Canoe Journey restores connections and celebrates the life-giving force of local waterways

Beginning on July 28, the Puyallup Tribe will celebrate its 25th year of participating in the Canoe Journey. As we gather with thousands of our relatives from all over our region, and as far north as Alaska and Canada, we will put our canoes in the water to travel and connect with one another as our ancestors did so long ago. During this weeklong gathering, we will celebrate and honor the water that sustains us. We invite you to join us in our effort to bring more balance to the Salish Sea. Please join our Canoe Journey events and learn more here: puyallup-tribe.com.

This year, we are blessed to host about 120 canoes and dozens of tribes to our shores as we celebrate the theme of Honoring our Medicine. Our elders have always taught us that water is a powerful medicine—a life-giving force that sustains, heals, and protects us. And as we see with Canoe Journey, where more than 15,000 will gather on our shores to greet the canoes, the water also provides connection between Native peoples and the land.

The Puyallup Tribe is one of the most urban reservations in the country. We know intimately the effects of industry and development on our culture. So we must balance city living with the need to protect the way of life our ancestors practiced before freeways and industry transformed our land. Coast Salish tribes have always moved through the region along the water, and we are dedicated to practicing this ancient tradition. Reclaiming our traditions is a commitment we practice every day to make sure that our children, and their children, can enjoy these waters after we are gone.

Today, the tips of our canoes touch the sand of beaches polluted by chemicals from upstream contamination. These same pollutants poison our tide flats and seep into our shellfish beds. Just like tribes across the nation, we live with the result of declining fish supply as salmon habitat gets degraded and salmon passage is blocked by roads. With every new development, like the Liquid Natural Gas plant, we are faced with a battle to protect our waters, our lifeforce, and our medicine.

We gather with our fellow tribes during the journey to honor and celebrate our shared bond. We are all working to preserve the ways, lands, and waters of our ancestors. And we do this because it is sacred to us.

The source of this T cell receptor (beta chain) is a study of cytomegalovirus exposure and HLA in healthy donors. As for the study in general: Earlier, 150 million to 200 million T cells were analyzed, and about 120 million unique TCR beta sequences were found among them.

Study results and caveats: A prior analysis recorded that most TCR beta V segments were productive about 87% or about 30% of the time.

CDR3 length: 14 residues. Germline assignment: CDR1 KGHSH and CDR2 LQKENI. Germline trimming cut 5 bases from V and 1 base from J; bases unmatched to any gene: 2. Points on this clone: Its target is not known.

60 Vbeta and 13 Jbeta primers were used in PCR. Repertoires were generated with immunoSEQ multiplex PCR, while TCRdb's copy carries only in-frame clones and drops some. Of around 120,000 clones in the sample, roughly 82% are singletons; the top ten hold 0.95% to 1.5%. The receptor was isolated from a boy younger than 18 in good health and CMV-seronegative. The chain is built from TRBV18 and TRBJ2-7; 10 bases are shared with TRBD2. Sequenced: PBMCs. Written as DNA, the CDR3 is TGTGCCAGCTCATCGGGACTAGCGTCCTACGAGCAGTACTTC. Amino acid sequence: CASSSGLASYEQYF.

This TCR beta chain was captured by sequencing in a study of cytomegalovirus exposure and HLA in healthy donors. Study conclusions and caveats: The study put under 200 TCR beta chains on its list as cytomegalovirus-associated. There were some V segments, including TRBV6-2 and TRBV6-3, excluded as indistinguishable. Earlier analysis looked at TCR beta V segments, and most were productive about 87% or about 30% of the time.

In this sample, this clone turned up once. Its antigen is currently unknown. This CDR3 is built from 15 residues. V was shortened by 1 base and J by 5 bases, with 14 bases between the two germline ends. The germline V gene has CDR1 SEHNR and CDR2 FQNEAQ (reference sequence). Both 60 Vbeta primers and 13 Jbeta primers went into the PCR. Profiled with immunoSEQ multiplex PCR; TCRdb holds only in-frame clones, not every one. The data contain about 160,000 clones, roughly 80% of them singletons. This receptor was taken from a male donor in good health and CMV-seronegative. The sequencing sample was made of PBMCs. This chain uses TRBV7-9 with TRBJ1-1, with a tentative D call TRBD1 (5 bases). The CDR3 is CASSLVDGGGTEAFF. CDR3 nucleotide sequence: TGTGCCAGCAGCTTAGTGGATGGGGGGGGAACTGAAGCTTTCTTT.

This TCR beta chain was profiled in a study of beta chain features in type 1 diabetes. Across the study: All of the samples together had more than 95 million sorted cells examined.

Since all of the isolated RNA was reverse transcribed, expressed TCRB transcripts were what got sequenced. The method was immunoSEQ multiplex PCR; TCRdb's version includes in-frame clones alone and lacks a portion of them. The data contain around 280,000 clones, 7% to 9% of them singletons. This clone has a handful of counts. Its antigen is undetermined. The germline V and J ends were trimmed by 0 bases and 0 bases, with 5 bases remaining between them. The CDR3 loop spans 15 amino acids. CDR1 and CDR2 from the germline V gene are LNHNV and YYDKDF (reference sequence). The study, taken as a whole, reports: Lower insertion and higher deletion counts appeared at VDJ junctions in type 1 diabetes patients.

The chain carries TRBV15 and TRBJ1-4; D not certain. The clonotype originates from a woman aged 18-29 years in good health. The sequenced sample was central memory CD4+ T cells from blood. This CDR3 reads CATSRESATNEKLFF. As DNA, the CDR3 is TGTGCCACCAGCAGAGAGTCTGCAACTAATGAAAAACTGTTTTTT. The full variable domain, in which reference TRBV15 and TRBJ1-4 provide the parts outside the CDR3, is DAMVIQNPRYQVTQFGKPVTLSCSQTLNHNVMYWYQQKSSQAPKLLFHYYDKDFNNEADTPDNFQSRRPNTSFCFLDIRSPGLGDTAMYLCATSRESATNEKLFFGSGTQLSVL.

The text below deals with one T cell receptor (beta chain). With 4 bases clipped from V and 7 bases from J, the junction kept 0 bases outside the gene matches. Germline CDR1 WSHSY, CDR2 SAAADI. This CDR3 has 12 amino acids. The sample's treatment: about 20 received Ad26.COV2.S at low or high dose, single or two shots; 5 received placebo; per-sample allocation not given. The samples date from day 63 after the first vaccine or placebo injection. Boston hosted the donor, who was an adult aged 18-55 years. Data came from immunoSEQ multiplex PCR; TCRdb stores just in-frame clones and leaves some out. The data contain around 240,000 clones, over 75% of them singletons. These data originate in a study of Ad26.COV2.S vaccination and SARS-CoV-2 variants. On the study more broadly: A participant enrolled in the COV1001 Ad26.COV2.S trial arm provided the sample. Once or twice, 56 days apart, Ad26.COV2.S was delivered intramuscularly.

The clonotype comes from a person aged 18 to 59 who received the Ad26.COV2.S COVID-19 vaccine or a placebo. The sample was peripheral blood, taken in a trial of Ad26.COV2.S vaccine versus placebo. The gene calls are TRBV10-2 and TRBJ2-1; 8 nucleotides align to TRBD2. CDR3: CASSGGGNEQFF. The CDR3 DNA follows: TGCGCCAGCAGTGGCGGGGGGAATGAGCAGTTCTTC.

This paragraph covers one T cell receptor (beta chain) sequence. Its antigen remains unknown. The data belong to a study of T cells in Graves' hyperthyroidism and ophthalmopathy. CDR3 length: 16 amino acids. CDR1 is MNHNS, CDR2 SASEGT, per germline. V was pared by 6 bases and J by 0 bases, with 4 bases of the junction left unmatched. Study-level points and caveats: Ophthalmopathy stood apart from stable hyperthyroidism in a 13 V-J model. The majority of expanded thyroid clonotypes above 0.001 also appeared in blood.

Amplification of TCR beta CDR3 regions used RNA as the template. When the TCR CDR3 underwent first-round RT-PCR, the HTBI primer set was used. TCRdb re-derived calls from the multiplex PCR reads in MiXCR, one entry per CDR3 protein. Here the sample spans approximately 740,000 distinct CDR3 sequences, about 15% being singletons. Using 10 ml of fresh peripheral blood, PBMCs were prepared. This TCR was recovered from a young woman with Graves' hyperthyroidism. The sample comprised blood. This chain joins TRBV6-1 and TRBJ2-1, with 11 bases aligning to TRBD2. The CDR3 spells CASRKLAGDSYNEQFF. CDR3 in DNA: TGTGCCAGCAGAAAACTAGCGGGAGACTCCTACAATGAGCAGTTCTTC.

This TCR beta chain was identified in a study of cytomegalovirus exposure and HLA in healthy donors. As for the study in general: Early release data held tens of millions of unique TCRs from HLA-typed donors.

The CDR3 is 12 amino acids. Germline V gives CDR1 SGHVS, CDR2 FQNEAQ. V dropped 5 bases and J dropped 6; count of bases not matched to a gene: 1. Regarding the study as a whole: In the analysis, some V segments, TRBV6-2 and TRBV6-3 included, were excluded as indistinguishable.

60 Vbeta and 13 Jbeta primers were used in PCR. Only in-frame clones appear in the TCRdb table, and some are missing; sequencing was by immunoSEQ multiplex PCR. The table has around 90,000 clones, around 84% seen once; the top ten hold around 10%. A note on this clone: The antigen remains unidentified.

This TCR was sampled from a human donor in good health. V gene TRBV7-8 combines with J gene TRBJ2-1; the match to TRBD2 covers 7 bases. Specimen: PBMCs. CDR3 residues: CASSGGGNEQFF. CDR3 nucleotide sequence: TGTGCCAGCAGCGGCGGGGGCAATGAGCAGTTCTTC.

So, as our natural resources are being depleted, and our waters are being threatened by continued spread of industry on our shorelines, we will gather in a ceremony to honor the medicine of the Salish Sea and all the waters we rely on. We are inviting our canoe family to bring their traditional medicine to share, whether it’s a bottle of water from the Columbia River or a shell from the shores of Vancouver Island, to be introduced to our waters and honored in prayer and communion. It’s a powerful way for us as the original peoples of this area to share our medicine, help restore some balance to our environment, and offer thanks and healing to the water that gives us so much life.

- Bill Sterud, Chairman, Puyallup Tribal Council

Bill Sterud has served on the Puyallup Tribal Council for more than 37 years, taking the role of chairman and vice chair on several occasions. He was most recently re-elected chairman in 2016.

– Puyallup Tribal Council

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Puyallup Tribe welcomes more than 100 other tribes from across North America to weeklong Canoe Journey celebration

More than 100 tribes will arrive by canoe in Tacoma July 28 for the 2018 Canoe Journey. Some have been traveling since early July to reach what’s been dubbed “The Power Paddle to Puyallup.” Canoe families will camp on Puyallup ancestral land for the following week, during which tribes and families will share public teachings and stories from their homelands about their culture and ways of life. This year’s theme is “Honoring Our Medicine.” Native art and gifts will be for sale.

Who: Dignitaries and families from more than 100 tribes from Alaska, California, Washington, Oregon, New York, British Columbia, and as far as New Zealand

July 28, 11 a.m.

Puyallup Chairman Bill Sterud and Tribal Council will welcome 120 canoes to Canoe Journey with color guard presentation and prayers. Canoe families will be welcomed ashore beginning with those who’ve traveled farthest.

Regular public shuttles to the landing ceremony will leave from 2102 Alexander Ave. in Tacoma beginning at 8 a.m. and will run regularly throughout the day

July 28, 8 p.m.

Tribes and families will exchange and offer teachings and songs about their cultures and ways of life.

Chief Leschi School, 5625 52nd St. E.

Limited free parking on-site available, carpooling encouraged

July 29 – Aug. 4, 9 a.m. – 6 p.m.

Tribes and families will exchange and offer teachings and songs about their cultures and ways of life. Vendors will have art, gifts and food for purchase.

Chief Leschi School, 5625 52nd St. E.

Limited free parking on-site available, carpooling encouraged

August. 4, Time TBD

Canoe Journey closing ceremonies.

Chief Leschi School, 5625 52nd St. E. Puyallup, Wash.

Limited free parking on-site available, carpooling encouraged.

– Puyallup Tribe of Indians, host tribe